Luis guided us to a beautiful waterfall, an integral part of the river that flows through the reserve. We were able to venture further then, hiking the reserve’s most difficult trail to the observation deck, where we were able to identify the origin of the river through the mountains surrounding the park.

Being able to go to El Montoso reserve and seeing how nature can impact the community is something we as a group will remember for years to come!

¡Hasta la proxima vez! 

Sydney Wren

Weekend of Sugar Cane, Farms, and Food!

Saturday and Sunday, March 23rd – 24th: Our busy week of clinical and exploring called for a relaxing weekend. Saturday included a trip to our friend and nurse educator Celibeth’s house. We were amazed at the process of making sugarcane honey, and we were even able to help. We put the sugar cane through a homemade cane mill that squeezed the juice out. Then watched as they cooked it down to make honey called Miel de caña. The whole process takes about 6 hours. It’s a lot harder than it looks but after trying it we had to get some for the road! Not only did Celibeth have a sugar cane mill, but her family also owns horses. We all took turns trying out our horse-riding skills while her sons and neighbors cheered us on! The heat wore everyone out so before leaving we gathered on the porch and ate watermelon taking in the beautiful view.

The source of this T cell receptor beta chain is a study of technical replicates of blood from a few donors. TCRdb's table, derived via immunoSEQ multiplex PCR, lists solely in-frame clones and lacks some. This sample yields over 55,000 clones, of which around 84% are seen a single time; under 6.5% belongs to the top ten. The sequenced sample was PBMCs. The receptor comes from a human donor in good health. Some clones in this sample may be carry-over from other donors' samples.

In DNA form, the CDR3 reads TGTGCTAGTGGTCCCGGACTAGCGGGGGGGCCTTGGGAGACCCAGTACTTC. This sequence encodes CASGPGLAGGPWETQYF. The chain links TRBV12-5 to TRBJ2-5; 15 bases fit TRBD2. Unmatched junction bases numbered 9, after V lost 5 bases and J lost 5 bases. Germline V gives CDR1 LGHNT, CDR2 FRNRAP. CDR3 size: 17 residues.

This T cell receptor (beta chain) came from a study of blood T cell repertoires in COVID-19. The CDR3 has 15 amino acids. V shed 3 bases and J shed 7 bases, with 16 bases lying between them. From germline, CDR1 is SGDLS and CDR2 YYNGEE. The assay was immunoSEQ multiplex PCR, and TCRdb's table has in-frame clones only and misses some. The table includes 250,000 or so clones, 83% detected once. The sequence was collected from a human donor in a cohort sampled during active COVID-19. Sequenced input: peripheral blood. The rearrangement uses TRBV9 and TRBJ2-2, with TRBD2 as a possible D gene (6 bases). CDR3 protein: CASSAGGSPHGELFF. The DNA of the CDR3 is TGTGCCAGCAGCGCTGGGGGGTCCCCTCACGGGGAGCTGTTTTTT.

(pictures coming soon!)

Sunday was another day full of fun and nature. We went to an organic farm located in Herrera. Our first stop with our tour guide Margarita was learning how to milk a cow and how they nurture baby cows. Next, we fed calves their daily formula. It was hard to say goodbye to those cuties. We got our second opportunity to be cowboys by riding a couple of the farm’s horses. Next, Margarita took us on a walk around the farm, showing us all the wildlife. We tasted some exotic fruits right from the tree and even picked up some coconuts for lunch. Lunch was a group effort. Some of us made homemade tortillas and cheese, while others shredded coconut for dessert. Each dish was organically and traditionally prepared. We gathered around tables and ate the delicious meal with our tour guides and cooks. Bellies full and with happy hearts, we had to say goodbye to our new friends and head home to start the new week.